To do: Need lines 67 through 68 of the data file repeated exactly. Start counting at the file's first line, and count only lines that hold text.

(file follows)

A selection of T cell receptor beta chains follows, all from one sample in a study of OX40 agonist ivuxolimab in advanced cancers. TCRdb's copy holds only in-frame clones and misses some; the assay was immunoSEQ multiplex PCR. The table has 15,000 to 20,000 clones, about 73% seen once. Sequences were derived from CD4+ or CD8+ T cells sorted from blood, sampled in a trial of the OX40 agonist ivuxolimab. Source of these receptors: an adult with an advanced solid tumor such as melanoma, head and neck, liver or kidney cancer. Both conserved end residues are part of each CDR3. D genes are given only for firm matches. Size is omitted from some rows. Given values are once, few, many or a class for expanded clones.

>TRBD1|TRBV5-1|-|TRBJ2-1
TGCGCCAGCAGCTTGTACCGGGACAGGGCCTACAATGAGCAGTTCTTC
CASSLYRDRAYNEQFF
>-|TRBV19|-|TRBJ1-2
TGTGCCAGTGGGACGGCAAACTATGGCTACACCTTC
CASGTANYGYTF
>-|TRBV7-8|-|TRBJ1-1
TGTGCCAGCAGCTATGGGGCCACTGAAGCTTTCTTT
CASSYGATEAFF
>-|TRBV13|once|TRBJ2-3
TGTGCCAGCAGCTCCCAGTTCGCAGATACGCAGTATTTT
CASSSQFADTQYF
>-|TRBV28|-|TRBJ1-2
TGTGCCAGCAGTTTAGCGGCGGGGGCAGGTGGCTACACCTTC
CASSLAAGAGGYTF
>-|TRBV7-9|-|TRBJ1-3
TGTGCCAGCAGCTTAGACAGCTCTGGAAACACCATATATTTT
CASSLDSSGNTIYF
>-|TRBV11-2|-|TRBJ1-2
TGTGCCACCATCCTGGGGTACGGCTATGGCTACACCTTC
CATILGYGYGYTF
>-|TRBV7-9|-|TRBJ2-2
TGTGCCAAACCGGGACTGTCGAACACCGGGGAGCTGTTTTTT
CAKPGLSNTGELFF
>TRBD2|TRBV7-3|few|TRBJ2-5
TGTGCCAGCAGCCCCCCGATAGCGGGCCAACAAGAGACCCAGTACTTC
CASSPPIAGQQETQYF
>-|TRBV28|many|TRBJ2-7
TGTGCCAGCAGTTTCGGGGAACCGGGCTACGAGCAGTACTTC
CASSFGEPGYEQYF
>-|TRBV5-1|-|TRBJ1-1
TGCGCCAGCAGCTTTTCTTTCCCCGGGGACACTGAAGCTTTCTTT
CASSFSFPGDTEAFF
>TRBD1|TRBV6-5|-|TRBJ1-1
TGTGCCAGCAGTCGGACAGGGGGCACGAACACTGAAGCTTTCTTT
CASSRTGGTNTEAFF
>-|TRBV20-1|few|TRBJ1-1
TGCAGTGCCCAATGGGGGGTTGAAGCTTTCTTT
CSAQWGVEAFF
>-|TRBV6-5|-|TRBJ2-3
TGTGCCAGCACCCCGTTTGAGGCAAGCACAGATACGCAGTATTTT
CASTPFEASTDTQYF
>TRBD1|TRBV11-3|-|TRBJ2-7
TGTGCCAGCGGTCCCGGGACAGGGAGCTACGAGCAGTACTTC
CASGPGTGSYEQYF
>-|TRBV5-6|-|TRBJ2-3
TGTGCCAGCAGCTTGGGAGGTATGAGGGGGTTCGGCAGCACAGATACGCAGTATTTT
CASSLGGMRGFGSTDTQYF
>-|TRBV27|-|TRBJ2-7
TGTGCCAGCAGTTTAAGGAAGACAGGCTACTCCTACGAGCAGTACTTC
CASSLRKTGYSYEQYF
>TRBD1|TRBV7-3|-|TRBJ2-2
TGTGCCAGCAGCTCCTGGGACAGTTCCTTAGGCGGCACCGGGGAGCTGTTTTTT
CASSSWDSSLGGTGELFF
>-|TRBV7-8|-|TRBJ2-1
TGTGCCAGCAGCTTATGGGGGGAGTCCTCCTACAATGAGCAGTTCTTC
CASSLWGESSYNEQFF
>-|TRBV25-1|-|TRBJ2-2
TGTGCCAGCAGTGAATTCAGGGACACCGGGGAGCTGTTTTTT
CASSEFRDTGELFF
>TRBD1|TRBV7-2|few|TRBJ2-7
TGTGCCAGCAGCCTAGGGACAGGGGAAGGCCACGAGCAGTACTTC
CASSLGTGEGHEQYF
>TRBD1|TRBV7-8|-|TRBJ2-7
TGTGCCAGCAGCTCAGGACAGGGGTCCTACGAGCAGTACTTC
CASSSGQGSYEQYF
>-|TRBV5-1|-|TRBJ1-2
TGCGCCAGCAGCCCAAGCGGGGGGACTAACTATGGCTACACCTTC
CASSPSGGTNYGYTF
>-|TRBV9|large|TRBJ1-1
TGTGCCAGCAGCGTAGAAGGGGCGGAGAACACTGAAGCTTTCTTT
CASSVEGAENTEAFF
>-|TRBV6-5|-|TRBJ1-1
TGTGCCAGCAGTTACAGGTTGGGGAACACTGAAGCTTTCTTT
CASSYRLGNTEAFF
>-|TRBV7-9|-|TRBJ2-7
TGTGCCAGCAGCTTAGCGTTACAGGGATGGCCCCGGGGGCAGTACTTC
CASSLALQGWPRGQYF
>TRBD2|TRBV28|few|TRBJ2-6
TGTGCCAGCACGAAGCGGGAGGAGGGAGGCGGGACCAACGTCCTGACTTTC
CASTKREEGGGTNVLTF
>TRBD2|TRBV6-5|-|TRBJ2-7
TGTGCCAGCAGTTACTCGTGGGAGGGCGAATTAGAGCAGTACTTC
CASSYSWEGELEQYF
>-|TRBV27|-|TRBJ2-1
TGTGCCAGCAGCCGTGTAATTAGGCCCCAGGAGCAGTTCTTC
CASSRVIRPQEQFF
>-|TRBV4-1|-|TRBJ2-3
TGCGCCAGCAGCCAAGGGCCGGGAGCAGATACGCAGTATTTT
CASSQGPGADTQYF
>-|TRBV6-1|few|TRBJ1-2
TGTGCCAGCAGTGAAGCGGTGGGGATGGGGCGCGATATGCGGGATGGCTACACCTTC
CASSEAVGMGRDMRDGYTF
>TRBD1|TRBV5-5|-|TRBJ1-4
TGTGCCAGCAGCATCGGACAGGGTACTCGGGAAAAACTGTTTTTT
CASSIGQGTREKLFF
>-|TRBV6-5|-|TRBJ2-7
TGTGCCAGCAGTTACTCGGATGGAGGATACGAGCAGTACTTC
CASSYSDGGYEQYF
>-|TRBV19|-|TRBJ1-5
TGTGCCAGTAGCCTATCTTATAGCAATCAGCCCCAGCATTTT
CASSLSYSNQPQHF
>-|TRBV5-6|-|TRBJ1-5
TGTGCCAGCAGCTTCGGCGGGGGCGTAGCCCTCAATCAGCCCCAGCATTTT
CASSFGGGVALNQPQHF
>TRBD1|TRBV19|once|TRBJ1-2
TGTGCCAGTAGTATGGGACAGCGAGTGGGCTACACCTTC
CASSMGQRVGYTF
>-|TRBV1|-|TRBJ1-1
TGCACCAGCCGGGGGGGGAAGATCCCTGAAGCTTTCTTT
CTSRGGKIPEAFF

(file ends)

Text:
CASSSGQGSYEQYF
>-|TRBV5-1|-|TRBJ1-2